Beyoncé’s ‘Lemonade’ And My Black Body
Aisha explores black women’s bodies in Beyoncé’s new visual album, and looks at her own black physical identity.
So obviously everyone from Barack Obama to your nan’s cousin once removed has seen Beyoncé’s ‘Lemonade’ and has had been blown away with excitement and her sweet Bey-hive honey. Now I’ve had a few weeks to let it sink in I’ve realised that the affect the album has had on me has been much more personal, because it has made me think about my body and the ways the media depicts what my black body is.
It has made me think about my body and the ways the media depicts what my black body is.
An image that stood out for me was from the spoken word in video two, where Bey recites, ‘I saw the devil…thickened skin on my feet, I bathed in bleach…’
We see Beyoncé floating in a gothic room filled with water, flashes of her blood red dress. The scene captures the idea of a resurrection and the letting go of the expected physical maintenance that permit black women their respect and approval, from the black community and the white community.
…letting go of the expected physical maintenance that allow black women their respect and approval, from the black community and the white community.
For example, hair done nicely. Tucked tightly, or if one is going to wear it out, it has to be oiled and not a ‘picky’ Afro. Skin always creamed. God forbid it looks cracked and scaly.
I remember being terrified of not getting my hair oily enough before school, in case I was to be penalised for having ‘crusty’ hair. Or if I forgot my cocoa butter on Thursdays, for sports, I would rub spit on my ankles so they wouldn’t look dry, something that my white friends never had to worry about.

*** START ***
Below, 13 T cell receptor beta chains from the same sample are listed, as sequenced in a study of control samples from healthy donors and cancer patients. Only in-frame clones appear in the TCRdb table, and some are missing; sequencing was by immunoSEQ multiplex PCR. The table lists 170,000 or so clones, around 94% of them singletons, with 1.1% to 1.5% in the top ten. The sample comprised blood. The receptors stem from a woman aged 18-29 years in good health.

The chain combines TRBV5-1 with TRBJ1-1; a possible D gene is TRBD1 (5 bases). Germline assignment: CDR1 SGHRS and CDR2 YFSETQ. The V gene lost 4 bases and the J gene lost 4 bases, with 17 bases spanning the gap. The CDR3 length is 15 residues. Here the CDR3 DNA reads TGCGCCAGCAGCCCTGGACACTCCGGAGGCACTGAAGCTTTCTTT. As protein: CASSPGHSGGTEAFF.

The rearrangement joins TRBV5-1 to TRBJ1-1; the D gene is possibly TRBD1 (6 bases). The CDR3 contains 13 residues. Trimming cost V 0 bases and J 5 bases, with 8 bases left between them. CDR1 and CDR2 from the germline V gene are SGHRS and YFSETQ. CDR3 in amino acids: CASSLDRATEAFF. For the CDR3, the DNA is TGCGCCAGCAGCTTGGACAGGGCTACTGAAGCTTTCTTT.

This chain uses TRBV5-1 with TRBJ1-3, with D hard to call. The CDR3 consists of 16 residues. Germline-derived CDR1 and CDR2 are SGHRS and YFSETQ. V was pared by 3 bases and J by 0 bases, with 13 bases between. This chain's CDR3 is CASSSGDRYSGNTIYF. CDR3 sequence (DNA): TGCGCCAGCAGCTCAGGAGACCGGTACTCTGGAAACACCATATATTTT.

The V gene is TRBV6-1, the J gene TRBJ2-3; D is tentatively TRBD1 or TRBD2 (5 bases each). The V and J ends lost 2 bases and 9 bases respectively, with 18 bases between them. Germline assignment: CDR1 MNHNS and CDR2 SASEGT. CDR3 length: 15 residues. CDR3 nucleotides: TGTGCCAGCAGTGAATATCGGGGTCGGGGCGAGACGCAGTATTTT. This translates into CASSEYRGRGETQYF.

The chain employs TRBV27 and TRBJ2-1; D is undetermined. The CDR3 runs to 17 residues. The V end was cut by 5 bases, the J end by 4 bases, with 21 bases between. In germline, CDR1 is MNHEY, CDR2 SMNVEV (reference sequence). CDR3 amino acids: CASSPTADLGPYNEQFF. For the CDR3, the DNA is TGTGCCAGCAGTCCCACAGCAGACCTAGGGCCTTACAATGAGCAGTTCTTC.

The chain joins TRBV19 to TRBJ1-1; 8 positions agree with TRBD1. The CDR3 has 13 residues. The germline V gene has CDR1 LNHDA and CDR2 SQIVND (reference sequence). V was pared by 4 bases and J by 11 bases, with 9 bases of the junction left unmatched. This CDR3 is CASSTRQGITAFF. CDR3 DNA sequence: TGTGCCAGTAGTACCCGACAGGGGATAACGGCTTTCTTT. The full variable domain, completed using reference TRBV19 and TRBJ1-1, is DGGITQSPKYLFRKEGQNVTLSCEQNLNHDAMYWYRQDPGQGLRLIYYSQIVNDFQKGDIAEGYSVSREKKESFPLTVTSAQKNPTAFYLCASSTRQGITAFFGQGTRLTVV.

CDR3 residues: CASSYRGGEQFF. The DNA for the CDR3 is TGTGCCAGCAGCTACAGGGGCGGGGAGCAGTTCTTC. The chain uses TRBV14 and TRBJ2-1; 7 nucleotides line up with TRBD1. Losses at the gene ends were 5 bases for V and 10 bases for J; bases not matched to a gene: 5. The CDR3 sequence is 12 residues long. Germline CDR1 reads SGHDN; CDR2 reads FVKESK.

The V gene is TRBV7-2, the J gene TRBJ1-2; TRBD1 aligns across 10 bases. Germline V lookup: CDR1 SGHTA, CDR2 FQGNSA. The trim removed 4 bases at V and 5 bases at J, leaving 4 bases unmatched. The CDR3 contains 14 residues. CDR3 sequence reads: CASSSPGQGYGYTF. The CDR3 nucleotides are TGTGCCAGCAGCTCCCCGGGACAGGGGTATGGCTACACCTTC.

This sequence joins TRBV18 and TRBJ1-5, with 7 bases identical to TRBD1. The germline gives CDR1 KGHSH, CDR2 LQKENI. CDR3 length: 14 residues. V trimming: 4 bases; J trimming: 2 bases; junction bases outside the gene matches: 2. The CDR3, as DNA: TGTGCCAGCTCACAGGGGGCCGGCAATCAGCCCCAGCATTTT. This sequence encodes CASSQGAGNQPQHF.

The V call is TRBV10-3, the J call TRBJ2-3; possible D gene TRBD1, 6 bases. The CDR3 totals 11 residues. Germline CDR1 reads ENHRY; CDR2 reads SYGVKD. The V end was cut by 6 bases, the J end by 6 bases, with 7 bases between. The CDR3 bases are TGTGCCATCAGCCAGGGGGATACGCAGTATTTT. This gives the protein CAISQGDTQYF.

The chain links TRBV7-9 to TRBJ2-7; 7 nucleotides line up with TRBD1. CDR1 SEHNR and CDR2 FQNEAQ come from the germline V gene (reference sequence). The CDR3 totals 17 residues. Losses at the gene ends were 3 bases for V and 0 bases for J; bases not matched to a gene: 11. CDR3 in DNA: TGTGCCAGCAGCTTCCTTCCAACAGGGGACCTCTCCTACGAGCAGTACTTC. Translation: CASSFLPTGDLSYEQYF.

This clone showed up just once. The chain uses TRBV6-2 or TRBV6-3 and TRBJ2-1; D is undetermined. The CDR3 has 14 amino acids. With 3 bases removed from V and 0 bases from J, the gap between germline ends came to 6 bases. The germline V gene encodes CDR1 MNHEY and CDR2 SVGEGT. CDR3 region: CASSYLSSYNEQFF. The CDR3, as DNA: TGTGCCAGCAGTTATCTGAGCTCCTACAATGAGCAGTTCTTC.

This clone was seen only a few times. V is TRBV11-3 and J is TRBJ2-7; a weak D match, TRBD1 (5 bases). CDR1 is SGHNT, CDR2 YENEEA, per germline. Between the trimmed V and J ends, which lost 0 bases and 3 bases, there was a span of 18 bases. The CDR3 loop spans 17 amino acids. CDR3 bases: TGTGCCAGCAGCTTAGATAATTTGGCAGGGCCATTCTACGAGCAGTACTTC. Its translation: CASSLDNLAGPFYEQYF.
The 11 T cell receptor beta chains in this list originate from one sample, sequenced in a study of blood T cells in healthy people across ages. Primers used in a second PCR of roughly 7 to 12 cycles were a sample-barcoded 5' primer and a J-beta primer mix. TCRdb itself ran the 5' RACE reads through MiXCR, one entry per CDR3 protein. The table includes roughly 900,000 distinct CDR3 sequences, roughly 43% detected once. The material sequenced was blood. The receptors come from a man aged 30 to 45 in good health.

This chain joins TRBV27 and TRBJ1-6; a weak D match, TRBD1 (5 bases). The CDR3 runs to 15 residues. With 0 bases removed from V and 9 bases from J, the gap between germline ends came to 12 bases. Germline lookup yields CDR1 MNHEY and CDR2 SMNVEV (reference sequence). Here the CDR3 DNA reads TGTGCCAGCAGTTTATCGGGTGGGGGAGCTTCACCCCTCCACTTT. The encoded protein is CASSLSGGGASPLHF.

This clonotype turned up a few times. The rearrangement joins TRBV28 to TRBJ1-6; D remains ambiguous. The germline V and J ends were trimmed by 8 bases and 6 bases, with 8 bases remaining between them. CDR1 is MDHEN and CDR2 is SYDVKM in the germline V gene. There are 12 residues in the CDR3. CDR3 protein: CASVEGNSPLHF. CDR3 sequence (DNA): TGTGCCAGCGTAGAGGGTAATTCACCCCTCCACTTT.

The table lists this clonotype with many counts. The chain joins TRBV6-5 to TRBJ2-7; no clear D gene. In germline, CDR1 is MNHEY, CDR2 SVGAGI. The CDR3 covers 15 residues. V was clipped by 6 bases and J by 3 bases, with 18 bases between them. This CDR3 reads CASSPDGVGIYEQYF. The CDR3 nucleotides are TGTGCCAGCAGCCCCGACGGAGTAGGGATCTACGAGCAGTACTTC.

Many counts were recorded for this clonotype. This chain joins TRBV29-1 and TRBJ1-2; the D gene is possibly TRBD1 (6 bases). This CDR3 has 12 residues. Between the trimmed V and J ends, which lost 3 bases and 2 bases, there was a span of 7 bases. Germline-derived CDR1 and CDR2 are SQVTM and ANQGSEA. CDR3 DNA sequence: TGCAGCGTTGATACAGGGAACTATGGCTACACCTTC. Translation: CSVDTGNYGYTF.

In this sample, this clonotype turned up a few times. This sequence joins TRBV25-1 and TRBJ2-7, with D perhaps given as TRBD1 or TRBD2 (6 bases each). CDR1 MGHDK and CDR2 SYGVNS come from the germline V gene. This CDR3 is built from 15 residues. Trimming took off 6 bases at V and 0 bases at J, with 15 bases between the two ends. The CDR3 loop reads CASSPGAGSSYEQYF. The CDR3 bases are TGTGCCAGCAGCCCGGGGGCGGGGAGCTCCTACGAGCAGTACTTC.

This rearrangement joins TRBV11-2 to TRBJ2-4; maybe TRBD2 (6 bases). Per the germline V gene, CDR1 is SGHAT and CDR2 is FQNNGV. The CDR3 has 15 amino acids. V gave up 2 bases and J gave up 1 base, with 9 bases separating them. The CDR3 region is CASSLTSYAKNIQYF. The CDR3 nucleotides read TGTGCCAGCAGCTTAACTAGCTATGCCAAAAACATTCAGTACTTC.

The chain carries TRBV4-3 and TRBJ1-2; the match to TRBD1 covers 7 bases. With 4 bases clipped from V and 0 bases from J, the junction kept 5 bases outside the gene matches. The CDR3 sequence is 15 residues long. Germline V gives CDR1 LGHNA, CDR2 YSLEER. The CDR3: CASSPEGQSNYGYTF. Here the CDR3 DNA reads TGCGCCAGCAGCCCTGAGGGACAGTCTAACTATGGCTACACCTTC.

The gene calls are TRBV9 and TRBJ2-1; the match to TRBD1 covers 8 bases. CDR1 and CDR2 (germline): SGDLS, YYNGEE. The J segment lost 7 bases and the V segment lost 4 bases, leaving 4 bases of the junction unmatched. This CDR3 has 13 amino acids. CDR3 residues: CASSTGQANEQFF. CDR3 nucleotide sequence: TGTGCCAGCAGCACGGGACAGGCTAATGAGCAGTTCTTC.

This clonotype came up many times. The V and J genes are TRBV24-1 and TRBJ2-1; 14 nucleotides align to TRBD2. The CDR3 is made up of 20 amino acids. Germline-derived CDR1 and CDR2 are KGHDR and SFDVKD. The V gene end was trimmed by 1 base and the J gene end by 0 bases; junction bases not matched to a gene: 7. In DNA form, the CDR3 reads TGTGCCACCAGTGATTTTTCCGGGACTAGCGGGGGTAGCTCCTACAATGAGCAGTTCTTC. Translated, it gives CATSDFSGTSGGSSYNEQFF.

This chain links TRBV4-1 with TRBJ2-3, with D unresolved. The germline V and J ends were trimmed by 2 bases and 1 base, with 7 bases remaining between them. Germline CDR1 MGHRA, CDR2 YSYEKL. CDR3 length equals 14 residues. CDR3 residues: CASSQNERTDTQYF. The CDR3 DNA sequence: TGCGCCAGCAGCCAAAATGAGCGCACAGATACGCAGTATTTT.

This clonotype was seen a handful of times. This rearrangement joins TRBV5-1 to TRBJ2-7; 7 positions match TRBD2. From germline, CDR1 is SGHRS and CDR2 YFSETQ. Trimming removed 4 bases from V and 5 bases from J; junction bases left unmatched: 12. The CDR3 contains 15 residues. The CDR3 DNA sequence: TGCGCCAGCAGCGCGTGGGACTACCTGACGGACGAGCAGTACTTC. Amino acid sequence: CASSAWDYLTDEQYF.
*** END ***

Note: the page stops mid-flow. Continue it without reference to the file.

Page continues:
Beyoncé captures the pressure of keeping up this ideology and the fear of being refused acceptance if you don’t. I have to remind myself that, if today, I feel like leaving my hair the way I slept on it (which is flat on one side) I still deserve respect and I’m not letting the side down… which is why promoting awareness about the distorted attitude society has towards black bodies is integral on our journey to equality.
If I feel like leaving my hair the way I slept on it (which is flat on one side) I still deserve respect and I’m not letting the side down..
So bringing images of black bodies into the mainstream media in an un-sexualised, non-violent way is kinda’ super helpful. Thanks Beyoncé.
In ‘Lemonade’, there is a section where we see a group of black women walking in the nude, through a meadow away from the camera. This caught the natural beauty of just being human… and black…and a woman. Which has not been present in the media very much, whether the de-humanisation has been shown through earlier violence of mutilation of black bodies during lynching culture, where body parts were stored as souvenirs, to more current micro-aggressions such as the sexualisation of black men’s bodies and the fetish for their genital size.
Fundamental empowerment of one’s body has been denied, which is why that tiny section is really important to me, giving me my hugely anticipated black girl’s coming-of-age, strolling through the grass naked, one with nature empowered snapshot… Cheers B. I’ve been waiting a long time for that…seriously.
Cheers B. I’ve been waiting a long time for that…seriously.
Every day is a personal challenge to claim back what my black body means to me, again, again and again.
A challenge that I feel supported by when I watch Beyonce’s video and all the incredible shapes and transformations her black body makes, with the assistance of inspirations like Michaela Deprince, ballet dancer, Serena Williams, tennis player and Aisha Sanyang- Meek, writer ( if you didn’t spot me in the video at first, look again and you’ll see me between the grass blades in the meadow).
Did you watch ‘Lemonade’? What was your favourite song? Comment below or tell us on Facebook or twitter.
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